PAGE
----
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Is American Democracy Now in Peril?

A book by Bob Woodward and Robert Costa shines the light on the crisis in American democracy. Polarization and partisan loyalty threaten the common bonds of citizenship essential for democracy to succeed.
By
Simon and Schuster

New York, USA – 15 February 2021: Simon Schuster website in browser with company logo, Illustrative Editorial © Postmodern Studio / shutterstock.com

April 08, 2023 14:06 EDT
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Peril by Bob Woodward and Robert Costa, published by Simon and Schuster, is an account of the last year of the outgoing Donald Trump Administration, and the first year of the Joe Biden Administration. It is full of atmospheric detail, easy to follow and has a coherent narrative. However, the book lacks analysis.

I found the background to the rushed US and allied exit from Afghanistan revealing, but also incomplete. I was in Washington, as the ambassador of the EU, in 2009. Barack Obama was then president. He announced to assembled ambassadors that he planned to dramatically increase US troop presence in Afghanistan. This so-called surge was supposed to wrest back control of the country from the Taliban.

Obama was motivated by a desire to strengthen the US global military position. He also wanted to make Afghanistan a human rights respecting democracy. At the time, Obama’s policy seemed overambitious to me. George W. Bush had tried a troop surge in Iraq. This 2007 surge had similar goals to the 2009 one and had failed.

Peril tells us that Joe Biden, who was Obama’s vice president at the time, was totally opposed to the surge. But Hillary Clinton, the then secretary of state, and Robert Gates, the then secretary of defense, and American generals favored the surge. They prevailed.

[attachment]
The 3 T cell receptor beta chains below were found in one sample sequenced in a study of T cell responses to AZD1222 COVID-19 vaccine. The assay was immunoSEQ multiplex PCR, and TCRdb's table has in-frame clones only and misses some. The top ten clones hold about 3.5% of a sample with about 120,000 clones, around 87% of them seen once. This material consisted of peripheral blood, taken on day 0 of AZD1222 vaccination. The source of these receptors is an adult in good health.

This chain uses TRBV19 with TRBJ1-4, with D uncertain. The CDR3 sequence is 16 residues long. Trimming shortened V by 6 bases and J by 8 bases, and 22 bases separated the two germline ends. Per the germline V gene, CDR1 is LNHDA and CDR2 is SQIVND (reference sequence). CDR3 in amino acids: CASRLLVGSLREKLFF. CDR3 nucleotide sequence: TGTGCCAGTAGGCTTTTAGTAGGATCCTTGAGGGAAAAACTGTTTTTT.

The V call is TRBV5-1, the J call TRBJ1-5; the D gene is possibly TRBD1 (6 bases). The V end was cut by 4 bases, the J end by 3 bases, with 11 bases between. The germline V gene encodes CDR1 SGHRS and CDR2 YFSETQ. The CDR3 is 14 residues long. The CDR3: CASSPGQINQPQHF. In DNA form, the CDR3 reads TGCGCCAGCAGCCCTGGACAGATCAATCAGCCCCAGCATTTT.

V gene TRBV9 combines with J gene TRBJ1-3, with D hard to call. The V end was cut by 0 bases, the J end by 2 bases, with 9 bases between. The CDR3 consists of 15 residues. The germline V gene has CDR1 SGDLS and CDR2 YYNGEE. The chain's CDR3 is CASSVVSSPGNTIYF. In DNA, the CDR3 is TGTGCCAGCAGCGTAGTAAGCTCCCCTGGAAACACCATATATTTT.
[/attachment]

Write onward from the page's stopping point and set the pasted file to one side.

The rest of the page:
When Trump took over, he wanted to get US troops out of Afghanistan as quickly as possible. But inertia and lack of focus on his part meant that Trump never actually managed to achieve his goal.  It fell to Biden to implement this part of the Trump agenda, in the same manner as he is implementing the Trump policy on China.

The US withdrawal was a botched job. Afghans who had loyally served the allies were abandoned. Woodward and Costa offer no explanations for this abandonment.

Their book does offer an insight into Biden’s style of negotiation with the Congress. He is tough and relentless in his pursuit of a deal. He was, and is, determined to put money in the pockets of working class Americans . Biden has been so good at achieving his goals that his stimulus bills may have contributed to demand-led inflation in the US.

The book also examines the fateful days that led up to the storming of the US Capitol on January 6. Did Trump’s incitement of violence and his attempts to overturn the popular vote add up to a crime for which he could be convicted in a court of law?

I believe the answer is to be found in the speech made by Senator Mitch McConnell, the Republican leader of the Senate, after the second attempt to impeach Trump had failed. Describing what happened on 6 January as a “disgrace” and an “act of terrorism”, he found Trump “practically and morally responsible.” Yet he voted to acquit Trump. McConnell took the view that “by the strict criminal standard, the President’s speech probably was not incitement.”

After all he has done, Trump still leads many Republican polls. The peril to American democracy comes from kind and decent Americans, who are putting cultural and party loyalty ahead of the interests of democracy in America.

The views expressed in this article are the author’s own and do not necessarily reflect Fair Observer’s editorial policy.

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